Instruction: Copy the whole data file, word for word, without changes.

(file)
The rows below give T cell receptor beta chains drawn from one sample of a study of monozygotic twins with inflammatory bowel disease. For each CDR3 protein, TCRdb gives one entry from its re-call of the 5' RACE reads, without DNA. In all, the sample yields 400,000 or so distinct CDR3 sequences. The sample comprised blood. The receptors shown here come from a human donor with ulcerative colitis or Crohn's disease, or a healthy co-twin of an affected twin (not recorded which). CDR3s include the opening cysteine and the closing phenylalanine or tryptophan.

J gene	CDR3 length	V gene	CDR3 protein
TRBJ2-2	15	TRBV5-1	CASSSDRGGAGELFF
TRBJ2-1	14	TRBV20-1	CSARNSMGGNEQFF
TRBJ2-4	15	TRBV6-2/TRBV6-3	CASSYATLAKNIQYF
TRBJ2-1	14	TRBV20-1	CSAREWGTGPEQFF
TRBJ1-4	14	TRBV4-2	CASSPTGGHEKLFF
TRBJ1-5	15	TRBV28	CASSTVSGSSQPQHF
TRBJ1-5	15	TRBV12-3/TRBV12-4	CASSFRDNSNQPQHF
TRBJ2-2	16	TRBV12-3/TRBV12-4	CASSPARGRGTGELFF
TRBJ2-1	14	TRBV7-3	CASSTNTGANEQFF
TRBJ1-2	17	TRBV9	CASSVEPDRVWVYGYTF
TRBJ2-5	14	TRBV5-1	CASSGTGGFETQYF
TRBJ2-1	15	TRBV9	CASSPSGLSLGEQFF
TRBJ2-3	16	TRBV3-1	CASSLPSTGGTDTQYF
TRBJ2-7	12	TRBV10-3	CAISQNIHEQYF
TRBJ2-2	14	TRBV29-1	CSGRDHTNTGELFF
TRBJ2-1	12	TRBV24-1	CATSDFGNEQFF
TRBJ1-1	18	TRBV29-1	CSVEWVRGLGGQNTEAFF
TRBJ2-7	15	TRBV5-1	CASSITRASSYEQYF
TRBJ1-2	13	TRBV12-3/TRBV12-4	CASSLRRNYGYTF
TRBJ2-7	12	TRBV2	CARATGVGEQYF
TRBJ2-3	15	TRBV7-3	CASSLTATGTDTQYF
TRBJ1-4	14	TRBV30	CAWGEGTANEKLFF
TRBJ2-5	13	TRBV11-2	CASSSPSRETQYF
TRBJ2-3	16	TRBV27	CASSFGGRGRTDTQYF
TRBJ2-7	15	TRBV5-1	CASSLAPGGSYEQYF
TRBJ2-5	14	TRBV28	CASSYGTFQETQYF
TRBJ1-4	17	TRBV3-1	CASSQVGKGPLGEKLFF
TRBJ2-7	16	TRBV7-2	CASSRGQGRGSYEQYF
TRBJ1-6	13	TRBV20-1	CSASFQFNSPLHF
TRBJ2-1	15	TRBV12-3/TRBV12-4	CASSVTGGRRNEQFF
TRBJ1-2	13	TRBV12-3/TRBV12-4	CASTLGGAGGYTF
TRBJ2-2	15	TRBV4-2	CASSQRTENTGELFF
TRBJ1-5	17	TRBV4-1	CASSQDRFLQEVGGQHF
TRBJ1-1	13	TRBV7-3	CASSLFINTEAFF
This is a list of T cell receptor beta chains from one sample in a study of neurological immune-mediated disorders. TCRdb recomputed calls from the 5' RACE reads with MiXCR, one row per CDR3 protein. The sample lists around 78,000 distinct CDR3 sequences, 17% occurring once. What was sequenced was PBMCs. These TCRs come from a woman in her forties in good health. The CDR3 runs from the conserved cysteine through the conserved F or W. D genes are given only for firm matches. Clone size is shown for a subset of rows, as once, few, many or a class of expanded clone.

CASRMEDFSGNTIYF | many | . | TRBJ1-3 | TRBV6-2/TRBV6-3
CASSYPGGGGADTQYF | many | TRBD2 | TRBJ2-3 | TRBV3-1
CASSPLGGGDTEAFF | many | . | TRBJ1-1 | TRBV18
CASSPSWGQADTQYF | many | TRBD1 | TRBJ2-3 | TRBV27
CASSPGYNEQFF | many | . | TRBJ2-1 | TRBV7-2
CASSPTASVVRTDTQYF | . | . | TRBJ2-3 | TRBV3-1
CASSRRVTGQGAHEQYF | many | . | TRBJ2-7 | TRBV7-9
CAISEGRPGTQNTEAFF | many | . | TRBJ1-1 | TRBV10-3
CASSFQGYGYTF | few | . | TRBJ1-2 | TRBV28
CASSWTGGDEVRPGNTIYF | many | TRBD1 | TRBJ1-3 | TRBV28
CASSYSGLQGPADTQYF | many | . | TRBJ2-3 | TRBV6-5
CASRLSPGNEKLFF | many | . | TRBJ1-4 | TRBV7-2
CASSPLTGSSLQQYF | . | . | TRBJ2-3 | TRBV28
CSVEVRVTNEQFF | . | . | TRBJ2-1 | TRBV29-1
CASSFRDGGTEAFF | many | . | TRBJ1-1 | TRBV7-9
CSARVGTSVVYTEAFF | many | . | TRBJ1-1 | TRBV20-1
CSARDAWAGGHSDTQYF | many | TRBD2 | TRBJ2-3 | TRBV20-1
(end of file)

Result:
The rows below give T cell receptor beta chains drawn from one sample of a study of monozygotic twins with inflammatory bowel disease. For each CDR3 protein, TCRdb gives one entry from its re-call of the 5' RACE reads, without DNA. In all, the sample yields 400,000 or so distinct CDR3 sequences. The sample comprised blood. The receptors shown here come from a human donor with ulcerative colitis or Crohn's disease, or a healthy co-twin of an affected twin (not recorded which). CDR3s include the opening cysteine and the closing phenylalanine or tryptophan.

J gene	CDR3 length	V gene	CDR3 protein
TRBJ2-2	15	TRBV5-1	CASSSDRGGAGELFF
TRBJ2-1	14	TRBV20-1	CSARNSMGGNEQFF
TRBJ2-4	15	TRBV6-2/TRBV6-3	CASSYATLAKNIQYF
TRBJ2-1	14	TRBV20-1	CSAREWGTGPEQFF
TRBJ1-4	14	TRBV4-2	CASSPTGGHEKLFF
TRBJ1-5	15	TRBV28	CASSTVSGSSQPQHF
TRBJ1-5	15	TRBV12-3/TRBV12-4	CASSFRDNSNQPQHF
TRBJ2-2	16	TRBV12-3/TRBV12-4	CASSPARGRGTGELFF
TRBJ2-1	14	TRBV7-3	CASSTNTGANEQFF
TRBJ1-2	17	TRBV9	CASSVEPDRVWVYGYTF
TRBJ2-5	14	TRBV5-1	CASSGTGGFETQYF
TRBJ2-1	15	TRBV9	CASSPSGLSLGEQFF
TRBJ2-3	16	TRBV3-1	CASSLPSTGGTDTQYF
TRBJ2-7	12	TRBV10-3	CAISQNIHEQYF
TRBJ2-2	14	TRBV29-1	CSGRDHTNTGELFF
TRBJ2-1	12	TRBV24-1	CATSDFGNEQFF
TRBJ1-1	18	TRBV29-1	CSVEWVRGLGGQNTEAFF
TRBJ2-7	15	TRBV5-1	CASSITRASSYEQYF
TRBJ1-2	13	TRBV12-3/TRBV12-4	CASSLRRNYGYTF
TRBJ2-7	12	TRBV2	CARATGVGEQYF
TRBJ2-3	15	TRBV7-3	CASSLTATGTDTQYF
TRBJ1-4	14	TRBV30	CAWGEGTANEKLFF
TRBJ2-5	13	TRBV11-2	CASSSPSRETQYF
TRBJ2-3	16	TRBV27	CASSFGGRGRTDTQYF
TRBJ2-7	15	TRBV5-1	CASSLAPGGSYEQYF
TRBJ2-5	14	TRBV28	CASSYGTFQETQYF
TRBJ1-4	17	TRBV3-1	CASSQVGKGPLGEKLFF
TRBJ2-7	16	TRBV7-2	CASSRGQGRGSYEQYF
TRBJ1-6	13	TRBV20-1	CSASFQFNSPLHF
TRBJ2-1	15	TRBV12-3/TRBV12-4	CASSVTGGRRNEQFF
TRBJ1-2	13	TRBV12-3/TRBV12-4	CASTLGGAGGYTF
TRBJ2-2	15	TRBV4-2	CASSQRTENTGELFF
TRBJ1-5	17	TRBV4-1	CASSQDRFLQEVGGQHF
TRBJ1-1	13	TRBV7-3	CASSLFINTEAFF
This is a list of T cell receptor beta chains from one sample in a study of neurological immune-mediated disorders. TCRdb recomputed calls from the 5' RACE reads with MiXCR, one row per CDR3 protein. The sample lists around 78,000 distinct CDR3 sequences, 17% occurring once. What was sequenced was PBMCs. These TCRs come from a woman in her forties in good health. The CDR3 runs from the conserved cysteine through the conserved F or W. D genes are given only for firm matches. Clone size is shown for a subset of rows, as once, few, many or a class of expanded clone.

CASRMEDFSGNTIYF | many | . | TRBJ1-3 | TRBV6-2/TRBV6-3
CASSYPGGGGADTQYF | many | TRBD2 | TRBJ2-3 | TRBV3-1
CASSPLGGGDTEAFF | many | . | TRBJ1-1 | TRBV18
CASSPSWGQADTQYF | many | TRBD1 | TRBJ2-3 | TRBV27
CASSPGYNEQFF | many | . | TRBJ2-1 | TRBV7-2
CASSPTASVVRTDTQYF | . | . | TRBJ2-3 | TRBV3-1
CASSRRVTGQGAHEQYF | many | . | TRBJ2-7 | TRBV7-9
CAISEGRPGTQNTEAFF | many | . | TRBJ1-1 | TRBV10-3
CASSFQGYGYTF | few | . | TRBJ1-2 | TRBV28
CASSWTGGDEVRPGNTIYF | many | TRBD1 | TRBJ1-3 | TRBV28
CASSYSGLQGPADTQYF | many | . | TRBJ2-3 | TRBV6-5
CASRLSPGNEKLFF | many | . | TRBJ1-4 | TRBV7-2
CASSPLTGSSLQQYF | . | . | TRBJ2-3 | TRBV28
CSVEVRVTNEQFF | . | . | TRBJ2-1 | TRBV29-1
CASSFRDGGTEAFF | many | . | TRBJ1-1 | TRBV7-9
CSARVGTSVVYTEAFF | many | . | TRBJ1-1 | TRBV20-1
CSARDAWAGGHSDTQYF | many | TRBD2 | TRBJ2-3 | TRBV20-1